I plan for my art students to complete two paintings before we transition to watercolor. The first prompt is “Objects of Desire,” in which learners are asked to create a painting of a luscious, tempting, scrumptious dessert of their choosing. We’re working in a relatively small size – the example I made in yesterday’s class (above) is the same size and support specified for students (10 x 10 inches, on illustration board.)

I don’t know how many different ways there are to approach painting in gouache. As always, I stress that there will generally be more life and vitality to a painting if it’s done from life rather than a photographic reference. (It’s fun to look around the art room and see that some kids have done as I did in the example above, and brought in something yummy to draw and paint.) In any event, I always begin with sketches on scrap paper or in a sketchbook to work out my general composition, then very lightly transfer a drawing onto the support. I find I’m more successful keeping the construction lines less detailed rather than more to allow for a more fluid application of line or color.

Gouache is a good way to introduce a valuable concept to students interested in moving into painting with oils: painting gradually thicker layers over thin. The reality of oil requiring this approach to ensure proper binding of layers isn’t relevant to gouache, but I find that subsequent thicker, more opaque layers of gouache lay down more easily when brushed over a light underpainting. The underpainting also helps me to visualize how local colors harmonize and to consider ideas about value placement. It’s quite a bit different than how I approach watercolor.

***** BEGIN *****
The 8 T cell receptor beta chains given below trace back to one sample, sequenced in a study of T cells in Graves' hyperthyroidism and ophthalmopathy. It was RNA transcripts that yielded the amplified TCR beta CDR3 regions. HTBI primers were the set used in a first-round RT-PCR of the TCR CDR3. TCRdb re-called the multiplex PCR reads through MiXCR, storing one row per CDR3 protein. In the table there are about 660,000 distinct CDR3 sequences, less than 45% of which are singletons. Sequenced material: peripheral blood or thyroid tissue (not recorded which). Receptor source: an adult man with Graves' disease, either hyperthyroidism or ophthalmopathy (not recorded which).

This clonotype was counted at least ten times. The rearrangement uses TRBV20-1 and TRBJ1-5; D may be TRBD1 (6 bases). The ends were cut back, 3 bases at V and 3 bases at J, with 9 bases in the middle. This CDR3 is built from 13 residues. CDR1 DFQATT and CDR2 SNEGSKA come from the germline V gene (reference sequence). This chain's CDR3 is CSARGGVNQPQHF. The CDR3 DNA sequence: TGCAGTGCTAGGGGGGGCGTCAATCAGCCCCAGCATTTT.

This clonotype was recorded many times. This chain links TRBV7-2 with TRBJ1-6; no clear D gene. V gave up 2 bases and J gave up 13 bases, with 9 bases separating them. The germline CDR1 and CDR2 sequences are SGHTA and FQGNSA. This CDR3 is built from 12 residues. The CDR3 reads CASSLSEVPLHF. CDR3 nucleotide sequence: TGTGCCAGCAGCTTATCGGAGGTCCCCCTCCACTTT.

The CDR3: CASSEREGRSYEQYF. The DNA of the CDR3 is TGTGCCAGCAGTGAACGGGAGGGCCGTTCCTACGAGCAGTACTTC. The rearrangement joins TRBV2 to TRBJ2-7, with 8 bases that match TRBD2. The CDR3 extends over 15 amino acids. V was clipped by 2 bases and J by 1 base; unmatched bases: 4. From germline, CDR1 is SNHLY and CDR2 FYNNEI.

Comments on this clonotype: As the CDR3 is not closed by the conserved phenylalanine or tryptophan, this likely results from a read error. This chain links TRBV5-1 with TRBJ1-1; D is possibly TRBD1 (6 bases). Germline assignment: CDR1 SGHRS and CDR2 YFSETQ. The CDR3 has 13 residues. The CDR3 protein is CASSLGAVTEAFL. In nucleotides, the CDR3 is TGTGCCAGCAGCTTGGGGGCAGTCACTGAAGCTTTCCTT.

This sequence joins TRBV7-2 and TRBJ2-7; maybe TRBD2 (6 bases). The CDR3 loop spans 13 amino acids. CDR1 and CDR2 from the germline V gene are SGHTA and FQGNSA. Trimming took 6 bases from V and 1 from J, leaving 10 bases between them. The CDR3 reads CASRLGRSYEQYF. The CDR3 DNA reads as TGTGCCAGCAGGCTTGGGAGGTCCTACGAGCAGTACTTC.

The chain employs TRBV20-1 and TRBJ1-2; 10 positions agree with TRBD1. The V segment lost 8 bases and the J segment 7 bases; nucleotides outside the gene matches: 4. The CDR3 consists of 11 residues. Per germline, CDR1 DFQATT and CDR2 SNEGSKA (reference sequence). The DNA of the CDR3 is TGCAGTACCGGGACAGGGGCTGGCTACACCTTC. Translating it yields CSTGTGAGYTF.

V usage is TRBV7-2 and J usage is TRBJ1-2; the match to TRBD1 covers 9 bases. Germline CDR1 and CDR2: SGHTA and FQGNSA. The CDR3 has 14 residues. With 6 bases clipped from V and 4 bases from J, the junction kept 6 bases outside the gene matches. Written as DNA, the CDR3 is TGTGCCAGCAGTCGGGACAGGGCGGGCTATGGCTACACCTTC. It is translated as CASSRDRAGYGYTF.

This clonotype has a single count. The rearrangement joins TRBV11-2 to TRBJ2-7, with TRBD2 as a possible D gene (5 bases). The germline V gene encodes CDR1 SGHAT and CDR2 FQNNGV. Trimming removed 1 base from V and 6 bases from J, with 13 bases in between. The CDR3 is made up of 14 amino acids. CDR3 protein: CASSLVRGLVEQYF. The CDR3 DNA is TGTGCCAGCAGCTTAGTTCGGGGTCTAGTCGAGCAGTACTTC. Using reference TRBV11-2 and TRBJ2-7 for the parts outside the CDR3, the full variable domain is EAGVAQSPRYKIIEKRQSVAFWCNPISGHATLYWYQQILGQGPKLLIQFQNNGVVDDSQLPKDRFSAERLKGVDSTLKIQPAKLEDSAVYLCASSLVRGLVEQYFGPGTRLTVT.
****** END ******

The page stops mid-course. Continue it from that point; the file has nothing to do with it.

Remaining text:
The end result has an interesting matte quality, with what I would describe as a sort of “pastiness” where the opaque white mixtures are built up. I enjoy the ability to work with flat colors that are more design-like than some other medias might naturally turn out.

Out of the Ice

17 January, 2017. I’ve heard that timing is everything. When we scheduled a three day weekend in Florida a couple of months ago, we figured it would be a welcome respite from our normally cold January weather. What we didn’t realize is that we’d be fleeing the Midwest just ahead of a big ice storm. Great timing!

So for three days I hung out on Cocoa Beach, just me, a bag full of Tommy Bahama shirts, and my sketchbook. My travel kit is small, so these are pretty much all brush pen or Lamy Safari fountain pen.

Cold ride.

2 January, 2017. I sketched this out with a brush pen a couple of days ago. I’m not even sure if I like it or not, so on a lark I scanned it in and added color layers in Photoshop. (Kuretake #40 brush pen in Canson 180 sketchbook. Color, courtesy of Adobe.)

There’s a time and place for this sort of thing, I suppose, but it feels a little too much like a magazine illustration for my tastes…too much contrast between the looseness of brushed lines and the hard, mechanical shapes of color, I think.

This is my story.

1 January, 2017. I had fun working on an illustration this afternoon. This sketch is my donation to the HALO art auction. The auction is emphasizing the power of story this year, which I think is a nice fit for my approach to sketching. As I said, this was fun. I enjoyed using the fountain pen to scribble, and then allowed the watercolor to pool and bloom and “melt” the line work. The more I experiment with limited color, loosely drawn and painted elements, and simply leaving some areas completely unpainted, the more I enjoy the direction my sketching has traveled. (Lamy Safari medium nib fountain pen and watercolor wash on Strathmore Aquarius II watercolor paper; typography was added in Photoshop.)